Jobless Rates Hit 5.1%
According to The Houston Chronicle, employers slashed 80,000 jobs in March, the most in five years and the third straight month of losses. At the same time, the national unemployment rate rose from 4.8 percent to 5.1 percent, the clearest signal yet that the economy might already be shrinking. The new snapshot of the job market, released by the Labor Department today, underscored the damage that a trio of crises —in the housing, credit and financial sectors — has inflicted on companies, jobseekers and the economy as a whole.
“The labor market has indeed turned south,” said Joel Naroff, president of Naroff Economic Advisors. “That was the one last bastion of hope to stay out of a recession. Now the question is how deep and how long will it last?”
The unemployment rate was the highest since September 2005, when significant job losses followed the devastating blows of Gulf Coast hurricanes. Job losses were widespread in March. Construction, manufacturing, retailing, financial services and various business services all racked up losses. That overwhelmed gains elsewhere, including in education and health care, leisure and hospitality as well as in government. The new employment figures were much weaker than economists were expecting. They were anticipating a drop of 50,000 payroll jobs and the unemployment rate to rise to 5 percent.
The 5.1 percent rate is relatively modest by historical standards, but was nonetheless the highest in 2 1/2 years.
Job cuts in both January and February turned out to be even deeper. Employers got rid of 76,000 in each month. The elimination of 80,000 jobs in March was the most since March 2003, when the labor market was still struggling to recover from the 2001 recession. The economy is suffering the effects of a housing collapse, a credit crunch and a financial system in turmoil. That’s causing people and businesses to hunker down, crimping spending, capital investment and hiring. Those things in turn further weaken the economy in what has become a vicious cycle.
For the first time, Federal Reserve Chairman Ben Bernanke acknowledged Wednesday that the country could be heading toward a recession, saying federal policymakers are “fighting against the wind” in combating it. Many other economists and the public believe the recession already has arrived.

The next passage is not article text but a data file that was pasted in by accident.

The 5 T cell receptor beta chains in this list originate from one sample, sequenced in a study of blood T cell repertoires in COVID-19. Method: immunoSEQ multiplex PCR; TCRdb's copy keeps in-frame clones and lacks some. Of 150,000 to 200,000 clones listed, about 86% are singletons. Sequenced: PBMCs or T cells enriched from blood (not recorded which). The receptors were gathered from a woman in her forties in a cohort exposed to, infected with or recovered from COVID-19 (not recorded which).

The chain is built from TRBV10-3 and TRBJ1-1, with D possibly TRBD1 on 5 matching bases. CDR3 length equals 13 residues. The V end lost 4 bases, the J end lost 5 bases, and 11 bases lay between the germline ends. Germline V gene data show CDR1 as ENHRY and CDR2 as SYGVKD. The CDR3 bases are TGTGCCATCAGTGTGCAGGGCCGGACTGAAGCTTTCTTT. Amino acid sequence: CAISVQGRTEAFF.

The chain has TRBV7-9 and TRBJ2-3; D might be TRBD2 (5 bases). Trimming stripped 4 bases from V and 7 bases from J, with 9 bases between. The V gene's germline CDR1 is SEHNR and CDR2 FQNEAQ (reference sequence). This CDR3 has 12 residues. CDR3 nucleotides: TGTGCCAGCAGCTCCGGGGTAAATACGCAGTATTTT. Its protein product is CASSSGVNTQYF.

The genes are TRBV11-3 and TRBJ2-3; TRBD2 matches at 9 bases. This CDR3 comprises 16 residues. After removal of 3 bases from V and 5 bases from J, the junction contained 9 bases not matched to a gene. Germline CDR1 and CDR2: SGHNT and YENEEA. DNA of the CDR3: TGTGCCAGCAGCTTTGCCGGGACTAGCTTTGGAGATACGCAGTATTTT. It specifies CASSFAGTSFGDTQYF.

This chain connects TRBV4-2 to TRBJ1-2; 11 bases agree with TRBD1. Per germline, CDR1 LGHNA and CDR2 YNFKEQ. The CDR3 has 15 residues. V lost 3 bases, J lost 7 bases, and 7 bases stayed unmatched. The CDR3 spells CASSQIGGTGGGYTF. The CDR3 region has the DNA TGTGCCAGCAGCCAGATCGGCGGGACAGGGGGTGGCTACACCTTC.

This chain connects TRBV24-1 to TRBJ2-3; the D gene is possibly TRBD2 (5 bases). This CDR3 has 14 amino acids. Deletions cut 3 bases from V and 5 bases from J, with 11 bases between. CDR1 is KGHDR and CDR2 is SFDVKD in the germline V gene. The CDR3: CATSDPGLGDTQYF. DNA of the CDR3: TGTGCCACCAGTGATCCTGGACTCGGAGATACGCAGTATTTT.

Bernanke wouldn’t tip his hand about the Fed’s next move. However, many economists believe the central bank will lower interest rates again when they meet later this month. The Fed has taken a number of extraordinary actions recently — slashing interest rates, providing financial backing to JP Morgan’s takeover of troubled Bear Stearns and opening an emergency lending program for big investment houses. All the actions are ultimately aimed at limiting damage to the national economy.
With a public on edge, Congress, the White House and presidential contenders are scrambling to come up with their own relief plans even as they engage in a political blame game.
With the pace of hiring slowing down, the number of unemployed people increased to 7.8 million in March; workers with jobs saw only modest wage gains at the same time.
Average hourly earnings for jobholders rose to $17.86 in March, a 0.3 percent increase from the previous month. That matched economists’ forecasts. Over the past 12 months, wages grew 3.6 percent. With lofty energy and food prices, workers may feel like their paychecks are shrinking.
Many analysts believe the economy shrank in the first three months of this year and could still be ebbing now. The government will release its estimate of first-quarter economic growth later this month. Under one rough rule, if the economy contracts for six straight months it is considered in a recession.
Bernanke, however, has said he is hopeful the economy will improve in the second half of this year, helped by the government’s $168 billion stimulus package of tax rebates for people and tax breaks for businesses, as well as the Fed’s rate reductions.
Still, even Bernanke predicted this week that the unemployment rate would rise in the months ahead. Some analysts say it could climb to 5.5 percent or higher by year’s end.